Tuesday, October 19, 2004

THE MYSTERY OF PTI 961

Just in case anyone gives a rip, Bush was terminated from the Air National Guard with (some sort of) prejudice.

6 comments:

Anonymous said...

It's kind of funny to see this kind of "research" conducted by a people whose military experience usually comes from watching Star Trek episodes.

Think back to when Bush was in the reserves. He had a lot of flight time in the beginning, and then he suddenly slacked off. What happened? Look at the dates. For one thing, our involvement in Vietnam was winding down. At the times under dispute, there was no chance that Bush could be shipped overseas.

Then look at the aircraft he was flying. It was obsolete. They weren't going to send him to Vietnam, nor were they going to send him to Europe. And you can't just take a pilot trained on one aircraft, give him another, and then expect him to fly combat missions. They don't do things that way.

This was a period when the military had too many pilots and was trying to discharge many of them. I wouldn't be surprised if 961's were common around then.

But if there is anything here at all, then at most Bush was slacking off during a time when he had little to do anyway. It's not a good thing, but it doesn't compare to what Kerry did to his comrades.

I'm sure you don't understand that. You probably think the military should applaud Kerry. But if so, then you should encourage the people who think that way to sign up. Somebody will have to, but it won't be anybody I know.

Kendall said...

No rational person can look at Bush's (hswib) Guard service as anything but a way to avoid the draft and avoid combat. It would make sense to survey who else received 961's at the time and thereby determined the types of folks that were Bush's (hswib) peers.

I agree that it does not compare to what Kerry did for his comrades at the time. On the one hand we have someone who supported the war in Vietnam but who was unwilling to fight it. On the other we have someone who volunteered to serve in combat and came back and opposed the senseless war. The former has gotten us into another illegal and senseless war and it will take the latter to get us out.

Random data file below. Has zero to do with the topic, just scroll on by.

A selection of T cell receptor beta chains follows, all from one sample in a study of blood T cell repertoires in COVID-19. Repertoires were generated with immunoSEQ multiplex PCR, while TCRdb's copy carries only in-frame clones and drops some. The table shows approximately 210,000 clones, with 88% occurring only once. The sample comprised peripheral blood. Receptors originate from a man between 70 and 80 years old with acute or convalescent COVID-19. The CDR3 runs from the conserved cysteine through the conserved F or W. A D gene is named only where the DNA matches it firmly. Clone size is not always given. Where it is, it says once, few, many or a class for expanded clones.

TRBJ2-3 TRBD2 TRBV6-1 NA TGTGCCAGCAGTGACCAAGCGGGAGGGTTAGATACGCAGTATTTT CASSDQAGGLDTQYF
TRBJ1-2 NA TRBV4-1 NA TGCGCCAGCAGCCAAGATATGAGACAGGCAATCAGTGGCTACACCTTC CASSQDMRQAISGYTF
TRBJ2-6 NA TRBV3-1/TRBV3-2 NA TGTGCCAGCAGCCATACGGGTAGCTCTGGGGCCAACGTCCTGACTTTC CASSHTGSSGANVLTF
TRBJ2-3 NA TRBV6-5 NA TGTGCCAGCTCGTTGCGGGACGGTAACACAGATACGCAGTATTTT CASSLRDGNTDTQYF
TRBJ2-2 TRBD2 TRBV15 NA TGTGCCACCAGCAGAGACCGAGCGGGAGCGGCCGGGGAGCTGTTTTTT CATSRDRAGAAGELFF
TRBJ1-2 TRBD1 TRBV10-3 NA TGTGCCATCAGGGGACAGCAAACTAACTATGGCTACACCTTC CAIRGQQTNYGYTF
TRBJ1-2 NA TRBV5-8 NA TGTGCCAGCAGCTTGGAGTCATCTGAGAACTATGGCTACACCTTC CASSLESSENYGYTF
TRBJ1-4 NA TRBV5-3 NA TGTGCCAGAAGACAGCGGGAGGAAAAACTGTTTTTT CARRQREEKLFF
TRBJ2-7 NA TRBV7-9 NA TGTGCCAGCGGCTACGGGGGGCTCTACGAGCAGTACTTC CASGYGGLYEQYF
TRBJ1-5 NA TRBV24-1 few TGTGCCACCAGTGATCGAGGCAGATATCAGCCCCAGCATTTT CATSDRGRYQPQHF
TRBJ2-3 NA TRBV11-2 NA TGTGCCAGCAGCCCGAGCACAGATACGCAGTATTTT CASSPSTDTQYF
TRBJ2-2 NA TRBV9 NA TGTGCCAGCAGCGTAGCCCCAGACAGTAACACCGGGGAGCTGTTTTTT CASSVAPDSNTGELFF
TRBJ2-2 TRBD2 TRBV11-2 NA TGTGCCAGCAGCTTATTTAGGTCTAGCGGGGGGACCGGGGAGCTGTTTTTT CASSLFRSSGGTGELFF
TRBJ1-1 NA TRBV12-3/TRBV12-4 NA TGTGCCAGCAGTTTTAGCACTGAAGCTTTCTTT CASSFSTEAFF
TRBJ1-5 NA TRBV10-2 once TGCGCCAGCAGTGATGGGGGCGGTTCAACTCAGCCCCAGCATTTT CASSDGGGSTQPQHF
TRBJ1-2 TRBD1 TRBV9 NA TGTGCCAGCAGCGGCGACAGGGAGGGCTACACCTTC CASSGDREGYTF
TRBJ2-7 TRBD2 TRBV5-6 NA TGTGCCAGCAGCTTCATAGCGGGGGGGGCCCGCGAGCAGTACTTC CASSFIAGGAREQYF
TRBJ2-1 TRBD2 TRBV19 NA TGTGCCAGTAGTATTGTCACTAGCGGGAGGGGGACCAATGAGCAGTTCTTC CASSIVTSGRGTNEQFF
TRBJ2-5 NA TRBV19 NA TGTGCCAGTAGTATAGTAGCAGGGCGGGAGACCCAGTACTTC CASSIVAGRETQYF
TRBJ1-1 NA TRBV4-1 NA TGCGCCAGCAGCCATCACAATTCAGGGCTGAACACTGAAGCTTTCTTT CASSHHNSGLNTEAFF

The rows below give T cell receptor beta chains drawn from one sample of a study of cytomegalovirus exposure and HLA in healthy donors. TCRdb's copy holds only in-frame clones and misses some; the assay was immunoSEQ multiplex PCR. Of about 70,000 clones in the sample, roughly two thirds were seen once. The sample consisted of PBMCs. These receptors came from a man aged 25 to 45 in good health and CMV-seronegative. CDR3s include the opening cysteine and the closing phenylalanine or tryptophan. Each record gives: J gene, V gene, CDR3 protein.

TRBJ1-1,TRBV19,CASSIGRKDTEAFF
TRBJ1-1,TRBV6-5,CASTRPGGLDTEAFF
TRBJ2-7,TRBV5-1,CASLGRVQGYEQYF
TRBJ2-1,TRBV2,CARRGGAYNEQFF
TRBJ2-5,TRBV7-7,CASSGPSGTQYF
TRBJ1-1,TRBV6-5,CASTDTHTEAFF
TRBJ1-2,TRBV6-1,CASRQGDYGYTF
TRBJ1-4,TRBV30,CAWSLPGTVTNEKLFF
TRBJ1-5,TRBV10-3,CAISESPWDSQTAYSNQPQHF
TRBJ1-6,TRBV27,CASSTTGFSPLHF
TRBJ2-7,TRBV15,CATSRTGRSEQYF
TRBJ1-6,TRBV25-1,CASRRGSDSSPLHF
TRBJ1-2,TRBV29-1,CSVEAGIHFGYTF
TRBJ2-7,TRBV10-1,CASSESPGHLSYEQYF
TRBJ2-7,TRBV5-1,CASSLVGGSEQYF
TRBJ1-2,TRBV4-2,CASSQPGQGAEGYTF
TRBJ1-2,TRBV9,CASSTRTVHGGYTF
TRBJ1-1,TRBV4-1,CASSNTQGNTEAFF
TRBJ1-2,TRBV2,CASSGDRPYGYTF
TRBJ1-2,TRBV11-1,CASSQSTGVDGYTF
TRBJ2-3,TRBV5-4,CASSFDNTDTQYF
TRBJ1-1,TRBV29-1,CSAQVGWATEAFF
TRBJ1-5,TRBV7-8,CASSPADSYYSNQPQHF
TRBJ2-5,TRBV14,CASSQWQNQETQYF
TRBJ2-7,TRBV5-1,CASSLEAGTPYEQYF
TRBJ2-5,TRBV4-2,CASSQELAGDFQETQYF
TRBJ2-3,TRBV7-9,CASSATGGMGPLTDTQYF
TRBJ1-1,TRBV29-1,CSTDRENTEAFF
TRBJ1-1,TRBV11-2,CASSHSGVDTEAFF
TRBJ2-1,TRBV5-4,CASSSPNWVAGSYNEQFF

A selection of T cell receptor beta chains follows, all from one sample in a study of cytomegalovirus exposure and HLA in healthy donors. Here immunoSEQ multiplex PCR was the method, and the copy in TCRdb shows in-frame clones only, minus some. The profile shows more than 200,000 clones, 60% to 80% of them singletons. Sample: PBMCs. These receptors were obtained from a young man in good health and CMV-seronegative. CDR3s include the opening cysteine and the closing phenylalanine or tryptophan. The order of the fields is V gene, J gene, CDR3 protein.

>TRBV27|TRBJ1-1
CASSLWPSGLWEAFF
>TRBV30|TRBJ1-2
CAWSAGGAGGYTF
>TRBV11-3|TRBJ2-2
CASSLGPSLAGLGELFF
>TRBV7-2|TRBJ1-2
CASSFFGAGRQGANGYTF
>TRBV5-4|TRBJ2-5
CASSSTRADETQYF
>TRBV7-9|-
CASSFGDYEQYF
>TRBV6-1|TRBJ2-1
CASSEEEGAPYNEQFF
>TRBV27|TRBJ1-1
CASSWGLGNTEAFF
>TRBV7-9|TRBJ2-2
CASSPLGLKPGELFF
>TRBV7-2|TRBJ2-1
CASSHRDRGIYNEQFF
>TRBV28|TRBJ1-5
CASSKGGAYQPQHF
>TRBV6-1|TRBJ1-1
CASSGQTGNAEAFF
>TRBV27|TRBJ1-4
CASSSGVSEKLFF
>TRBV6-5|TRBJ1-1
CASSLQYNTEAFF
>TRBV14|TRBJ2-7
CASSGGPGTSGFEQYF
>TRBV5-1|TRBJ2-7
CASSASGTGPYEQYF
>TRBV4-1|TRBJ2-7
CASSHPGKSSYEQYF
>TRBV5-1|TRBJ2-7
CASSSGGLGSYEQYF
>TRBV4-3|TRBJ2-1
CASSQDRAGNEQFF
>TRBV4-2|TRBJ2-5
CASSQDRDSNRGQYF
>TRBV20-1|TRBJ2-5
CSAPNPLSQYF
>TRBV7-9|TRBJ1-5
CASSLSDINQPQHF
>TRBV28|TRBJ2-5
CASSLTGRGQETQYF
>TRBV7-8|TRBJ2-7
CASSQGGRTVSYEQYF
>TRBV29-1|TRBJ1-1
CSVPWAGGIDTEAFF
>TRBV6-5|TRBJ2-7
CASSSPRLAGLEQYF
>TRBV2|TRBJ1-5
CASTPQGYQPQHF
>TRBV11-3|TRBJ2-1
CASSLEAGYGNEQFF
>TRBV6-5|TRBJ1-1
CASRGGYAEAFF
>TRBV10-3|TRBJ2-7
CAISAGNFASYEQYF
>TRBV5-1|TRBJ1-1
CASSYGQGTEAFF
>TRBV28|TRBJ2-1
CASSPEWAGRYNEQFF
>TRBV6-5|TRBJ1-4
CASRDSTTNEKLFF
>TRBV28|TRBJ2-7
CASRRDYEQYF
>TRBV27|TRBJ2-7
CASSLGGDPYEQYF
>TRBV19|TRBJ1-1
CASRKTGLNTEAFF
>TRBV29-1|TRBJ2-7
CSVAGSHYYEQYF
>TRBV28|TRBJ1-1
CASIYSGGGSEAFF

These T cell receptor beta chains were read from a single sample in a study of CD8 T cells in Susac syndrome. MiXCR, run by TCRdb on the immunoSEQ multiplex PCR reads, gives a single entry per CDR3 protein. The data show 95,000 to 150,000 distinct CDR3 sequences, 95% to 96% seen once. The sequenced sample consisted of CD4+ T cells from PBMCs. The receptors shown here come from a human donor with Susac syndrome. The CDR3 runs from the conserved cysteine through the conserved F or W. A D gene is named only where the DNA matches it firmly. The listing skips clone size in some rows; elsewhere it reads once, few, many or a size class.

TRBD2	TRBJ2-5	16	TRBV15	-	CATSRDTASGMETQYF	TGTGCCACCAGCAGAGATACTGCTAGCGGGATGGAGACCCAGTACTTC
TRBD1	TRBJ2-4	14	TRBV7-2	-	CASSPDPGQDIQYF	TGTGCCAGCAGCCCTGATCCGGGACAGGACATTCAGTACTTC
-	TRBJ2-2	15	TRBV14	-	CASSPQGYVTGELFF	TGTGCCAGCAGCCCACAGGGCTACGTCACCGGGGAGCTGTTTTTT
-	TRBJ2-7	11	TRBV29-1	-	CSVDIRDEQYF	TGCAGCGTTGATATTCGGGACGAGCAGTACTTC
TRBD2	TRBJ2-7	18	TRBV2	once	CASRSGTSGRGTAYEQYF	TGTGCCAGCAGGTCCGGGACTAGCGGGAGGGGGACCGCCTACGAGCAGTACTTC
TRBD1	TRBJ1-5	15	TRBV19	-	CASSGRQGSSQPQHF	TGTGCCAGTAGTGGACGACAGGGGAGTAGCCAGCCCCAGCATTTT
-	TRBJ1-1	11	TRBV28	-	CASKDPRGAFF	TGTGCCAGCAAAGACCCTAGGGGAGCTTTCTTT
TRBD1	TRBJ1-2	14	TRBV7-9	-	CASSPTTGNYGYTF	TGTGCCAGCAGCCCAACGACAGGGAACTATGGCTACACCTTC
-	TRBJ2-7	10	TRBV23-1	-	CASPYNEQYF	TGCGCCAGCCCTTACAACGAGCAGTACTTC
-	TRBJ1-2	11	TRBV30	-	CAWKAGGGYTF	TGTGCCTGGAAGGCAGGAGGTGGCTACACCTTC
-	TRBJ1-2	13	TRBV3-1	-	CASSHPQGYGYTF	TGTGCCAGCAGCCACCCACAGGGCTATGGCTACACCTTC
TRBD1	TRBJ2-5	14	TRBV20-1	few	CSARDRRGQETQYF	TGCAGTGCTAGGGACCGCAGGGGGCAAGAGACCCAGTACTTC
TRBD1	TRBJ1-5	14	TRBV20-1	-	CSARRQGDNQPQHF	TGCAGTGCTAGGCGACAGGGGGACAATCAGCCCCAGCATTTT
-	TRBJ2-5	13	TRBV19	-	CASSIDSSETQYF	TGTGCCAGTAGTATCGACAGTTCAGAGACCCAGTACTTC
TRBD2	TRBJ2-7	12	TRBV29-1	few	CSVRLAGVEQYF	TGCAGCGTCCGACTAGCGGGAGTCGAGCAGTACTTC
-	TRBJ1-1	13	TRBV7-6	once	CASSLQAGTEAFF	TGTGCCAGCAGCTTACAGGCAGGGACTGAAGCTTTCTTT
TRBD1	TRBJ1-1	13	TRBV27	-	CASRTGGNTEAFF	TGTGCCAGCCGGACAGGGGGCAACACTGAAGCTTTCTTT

The military always attracts those who relish the use of deadly force and who seek glory in doing so. But it also includes those who we have asked to do the job of defense for the rest of us. This latter group volunteer to put their lives at risk so that our lives are not. It is our duty to not denigrate that sacrifice by using it frivilously. We owe them that. We should not use it to derive economic or political gain on the world stage. We should be dead certain that their lives will not be put at risk for a mistake. When we have that kind of leadership, service in our military will truly be an honorable pursuit. Without it, we merely exploit our servicemen and women like pawns on a grand chessboard.

Today we are seeing more and more of our military waking up to how they have been misused. And the shame is on us.

Anonymous said...

This wasn't about how Bush entered the service. It was about how he left, and the PTI 961 doesn't necessarily mean what you think it means. Those high school JAG-wannabees are going to have to do better than that.